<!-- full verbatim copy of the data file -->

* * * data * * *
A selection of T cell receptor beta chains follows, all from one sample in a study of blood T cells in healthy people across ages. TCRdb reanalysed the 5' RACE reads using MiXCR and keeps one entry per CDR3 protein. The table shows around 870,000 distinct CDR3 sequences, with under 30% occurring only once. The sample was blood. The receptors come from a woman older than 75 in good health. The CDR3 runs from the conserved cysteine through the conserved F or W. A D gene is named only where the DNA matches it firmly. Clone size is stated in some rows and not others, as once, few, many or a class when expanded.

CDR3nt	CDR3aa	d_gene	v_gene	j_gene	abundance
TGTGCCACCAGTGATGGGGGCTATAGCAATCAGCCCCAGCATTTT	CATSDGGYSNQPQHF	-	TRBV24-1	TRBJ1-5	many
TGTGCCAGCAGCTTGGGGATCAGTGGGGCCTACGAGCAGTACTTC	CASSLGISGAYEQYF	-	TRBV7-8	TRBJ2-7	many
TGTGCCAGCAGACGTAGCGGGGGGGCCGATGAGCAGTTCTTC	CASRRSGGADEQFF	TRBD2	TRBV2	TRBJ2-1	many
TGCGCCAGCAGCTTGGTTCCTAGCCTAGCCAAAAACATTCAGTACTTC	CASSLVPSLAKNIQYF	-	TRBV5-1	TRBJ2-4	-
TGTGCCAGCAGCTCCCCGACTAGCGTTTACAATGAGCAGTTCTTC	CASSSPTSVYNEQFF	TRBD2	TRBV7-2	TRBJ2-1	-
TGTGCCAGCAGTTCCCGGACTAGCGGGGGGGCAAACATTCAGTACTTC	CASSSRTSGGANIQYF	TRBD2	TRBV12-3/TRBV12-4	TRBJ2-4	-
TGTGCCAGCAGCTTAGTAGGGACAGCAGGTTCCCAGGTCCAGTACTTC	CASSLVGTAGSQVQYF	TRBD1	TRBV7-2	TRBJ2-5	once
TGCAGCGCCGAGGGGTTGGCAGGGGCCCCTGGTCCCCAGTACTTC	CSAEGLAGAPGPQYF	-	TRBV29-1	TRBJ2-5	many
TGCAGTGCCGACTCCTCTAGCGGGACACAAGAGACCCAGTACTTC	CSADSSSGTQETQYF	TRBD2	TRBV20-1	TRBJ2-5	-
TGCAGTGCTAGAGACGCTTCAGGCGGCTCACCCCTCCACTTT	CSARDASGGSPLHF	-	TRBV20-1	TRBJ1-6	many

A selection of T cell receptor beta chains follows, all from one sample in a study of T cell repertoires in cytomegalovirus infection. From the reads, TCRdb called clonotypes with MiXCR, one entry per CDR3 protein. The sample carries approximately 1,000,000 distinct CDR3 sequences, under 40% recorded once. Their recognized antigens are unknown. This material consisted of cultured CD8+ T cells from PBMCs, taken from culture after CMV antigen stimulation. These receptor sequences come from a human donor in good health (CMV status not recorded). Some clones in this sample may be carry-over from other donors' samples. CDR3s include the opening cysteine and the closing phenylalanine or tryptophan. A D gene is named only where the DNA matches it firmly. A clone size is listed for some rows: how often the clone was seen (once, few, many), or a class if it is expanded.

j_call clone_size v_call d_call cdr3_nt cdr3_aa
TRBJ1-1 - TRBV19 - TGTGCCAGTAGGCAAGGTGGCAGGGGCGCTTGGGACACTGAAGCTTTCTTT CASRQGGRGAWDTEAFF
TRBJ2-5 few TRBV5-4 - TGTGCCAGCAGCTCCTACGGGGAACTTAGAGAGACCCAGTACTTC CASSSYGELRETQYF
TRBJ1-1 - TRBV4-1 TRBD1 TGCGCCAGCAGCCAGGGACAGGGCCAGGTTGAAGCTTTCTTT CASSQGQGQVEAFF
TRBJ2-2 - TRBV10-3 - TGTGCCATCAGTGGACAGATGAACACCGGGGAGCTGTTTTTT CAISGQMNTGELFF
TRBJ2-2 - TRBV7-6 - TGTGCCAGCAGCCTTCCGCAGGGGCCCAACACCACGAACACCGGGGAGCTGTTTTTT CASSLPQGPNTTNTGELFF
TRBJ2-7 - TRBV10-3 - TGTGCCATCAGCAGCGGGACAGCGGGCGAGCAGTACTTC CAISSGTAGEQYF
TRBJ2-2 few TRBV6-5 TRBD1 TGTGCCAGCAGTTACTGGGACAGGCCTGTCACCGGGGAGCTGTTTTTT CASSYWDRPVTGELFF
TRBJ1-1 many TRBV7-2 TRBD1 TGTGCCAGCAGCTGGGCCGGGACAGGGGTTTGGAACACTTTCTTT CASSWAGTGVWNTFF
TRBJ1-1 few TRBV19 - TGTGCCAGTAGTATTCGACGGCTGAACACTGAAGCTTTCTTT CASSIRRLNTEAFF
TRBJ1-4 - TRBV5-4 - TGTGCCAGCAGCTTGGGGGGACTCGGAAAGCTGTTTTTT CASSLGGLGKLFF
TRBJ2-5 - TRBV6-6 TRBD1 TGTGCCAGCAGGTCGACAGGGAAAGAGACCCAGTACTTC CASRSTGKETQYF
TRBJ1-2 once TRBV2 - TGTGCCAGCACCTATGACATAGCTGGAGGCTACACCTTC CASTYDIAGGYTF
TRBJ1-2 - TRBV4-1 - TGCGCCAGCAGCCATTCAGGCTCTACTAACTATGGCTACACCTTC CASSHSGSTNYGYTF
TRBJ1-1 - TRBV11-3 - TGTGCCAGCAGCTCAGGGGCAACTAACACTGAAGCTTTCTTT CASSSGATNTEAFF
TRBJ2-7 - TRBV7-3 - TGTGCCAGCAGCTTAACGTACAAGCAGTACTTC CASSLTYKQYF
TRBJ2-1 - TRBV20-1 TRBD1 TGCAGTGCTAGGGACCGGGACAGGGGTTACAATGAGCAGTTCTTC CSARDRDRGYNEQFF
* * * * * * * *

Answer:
A selection of T cell receptor beta chains follows, all from one sample in a study of blood T cells in healthy people across ages. TCRdb reanalysed the 5' RACE reads using MiXCR and keeps one entry per CDR3 protein. The table shows around 870,000 distinct CDR3 sequences, with under 30% occurring only once. The sample was blood. The receptors come from a woman older than 75 in good health. The CDR3 runs from the conserved cysteine through the conserved F or W. A D gene is named only where the DNA matches it firmly. Clone size is stated in some rows and not others, as once, few, many or a class when expanded.

CDR3nt	CDR3aa	d_gene	v_gene	j_gene	abundance
TGTGCCACCAGTGATGGGGGCTATAGCAATCAGCCCCAGCATTTT	CATSDGGYSNQPQHF	-	TRBV24-1	TRBJ1-5	many
TGTGCCAGCAGCTTGGGGATCAGTGGGGCCTACGAGCAGTACTTC	CASSLGISGAYEQYF	-	TRBV7-8	TRBJ2-7	many
TGTGCCAGCAGACGTAGCGGGGGGGCCGATGAGCAGTTCTTC	CASRRSGGADEQFF	TRBD2	TRBV2	TRBJ2-1	many
TGCGCCAGCAGCTTGGTTCCTAGCCTAGCCAAAAACATTCAGTACTTC	CASSLVPSLAKNIQYF	-	TRBV5-1	TRBJ2-4	-
TGTGCCAGCAGCTCCCCGACTAGCGTTTACAATGAGCAGTTCTTC	CASSSPTSVYNEQFF	TRBD2	TRBV7-2	TRBJ2-1	-
TGTGCCAGCAGTTCCCGGACTAGCGGGGGGGCAAACATTCAGTACTTC	CASSSRTSGGANIQYF	TRBD2	TRBV12-3/TRBV12-4	TRBJ2-4	-
TGTGCCAGCAGCTTAGTAGGGACAGCAGGTTCCCAGGTCCAGTACTTC	CASSLVGTAGSQVQYF	TRBD1	TRBV7-2	TRBJ2-5	once
TGCAGCGCCGAGGGGTTGGCAGGGGCCCCTGGTCCCCAGTACTTC	CSAEGLAGAPGPQYF	-	TRBV29-1	TRBJ2-5	many
TGCAGTGCCGACTCCTCTAGCGGGACACAAGAGACCCAGTACTTC	CSADSSSGTQETQYF	TRBD2	TRBV20-1	TRBJ2-5	-
TGCAGTGCTAGAGACGCTTCAGGCGGCTCACCCCTCCACTTT	CSARDASGGSPLHF	-	TRBV20-1	TRBJ1-6	many

A selection of T cell receptor beta chains follows, all from one sample in a study of T cell repertoires in cytomegalovirus infection. From the reads, TCRdb called clonotypes with MiXCR, one entry per CDR3 protein. The sample carries approximately 1,000,000 distinct CDR3 sequences, under 40% recorded once. Their recognized antigens are unknown. This material consisted of cultured CD8+ T cells from PBMCs, taken from culture after CMV antigen stimulation. These receptor sequences come from a human donor in good health (CMV status not recorded). Some clones in this sample may be carry-over from other donors' samples. CDR3s include the opening cysteine and the closing phenylalanine or tryptophan. A D gene is named only where the DNA matches it firmly. A clone size is listed for some rows: how often the clone was seen (once, few, many), or a class if it is expanded.

j_call clone_size v_call d_call cdr3_nt cdr3_aa
TRBJ1-1 - TRBV19 - TGTGCCAGTAGGCAAGGTGGCAGGGGCGCTTGGGACACTGAAGCTTTCTTT CASRQGGRGAWDTEAFF
TRBJ2-5 few TRBV5-4 - TGTGCCAGCAGCTCCTACGGGGAACTTAGAGAGACCCAGTACTTC CASSSYGELRETQYF
TRBJ1-1 - TRBV4-1 TRBD1 TGCGCCAGCAGCCAGGGACAGGGCCAGGTTGAAGCTTTCTTT CASSQGQGQVEAFF
TRBJ2-2 - TRBV10-3 - TGTGCCATCAGTGGACAGATGAACACCGGGGAGCTGTTTTTT CAISGQMNTGELFF
TRBJ2-2 - TRBV7-6 - TGTGCCAGCAGCCTTCCGCAGGGGCCCAACACCACGAACACCGGGGAGCTGTTTTTT CASSLPQGPNTTNTGELFF
TRBJ2-7 - TRBV10-3 - TGTGCCATCAGCAGCGGGACAGCGGGCGAGCAGTACTTC CAISSGTAGEQYF
TRBJ2-2 few TRBV6-5 TRBD1 TGTGCCAGCAGTTACTGGGACAGGCCTGTCACCGGGGAGCTGTTTTTT CASSYWDRPVTGELFF
TRBJ1-1 many TRBV7-2 TRBD1 TGTGCCAGCAGCTGGGCCGGGACAGGGGTTTGGAACACTTTCTTT CASSWAGTGVWNTFF
TRBJ1-1 few TRBV19 - TGTGCCAGTAGTATTCGACGGCTGAACACTGAAGCTTTCTTT CASSIRRLNTEAFF
TRBJ1-4 - TRBV5-4 - TGTGCCAGCAGCTTGGGGGGACTCGGAAAGCTGTTTTTT CASSLGGLGKLFF
TRBJ2-5 - TRBV6-6 TRBD1 TGTGCCAGCAGGTCGACAGGGAAAGAGACCCAGTACTTC CASRSTGKETQYF
TRBJ1-2 once TRBV2 - TGTGCCAGCACCTATGACATAGCTGGAGGCTACACCTTC CASTYDIAGGYTF
TRBJ1-2 - TRBV4-1 - TGCGCCAGCAGCCATTCAGGCTCTACTAACTATGGCTACACCTTC CASSHSGSTNYGYTF
TRBJ1-1 - TRBV11-3 - TGTGCCAGCAGCTCAGGGGCAACTAACACTGAAGCTTTCTTT CASSSGATNTEAFF
TRBJ2-7 - TRBV7-3 - TGTGCCAGCAGCTTAACGTACAAGCAGTACTTC CASSLTYKQYF
TRBJ2-1 - TRBV20-1 TRBD1 TGCAGTGCTAGGGACCGGGACAGGGGTTACAATGAGCAGTTCTTC CSARDRDRGYNEQFF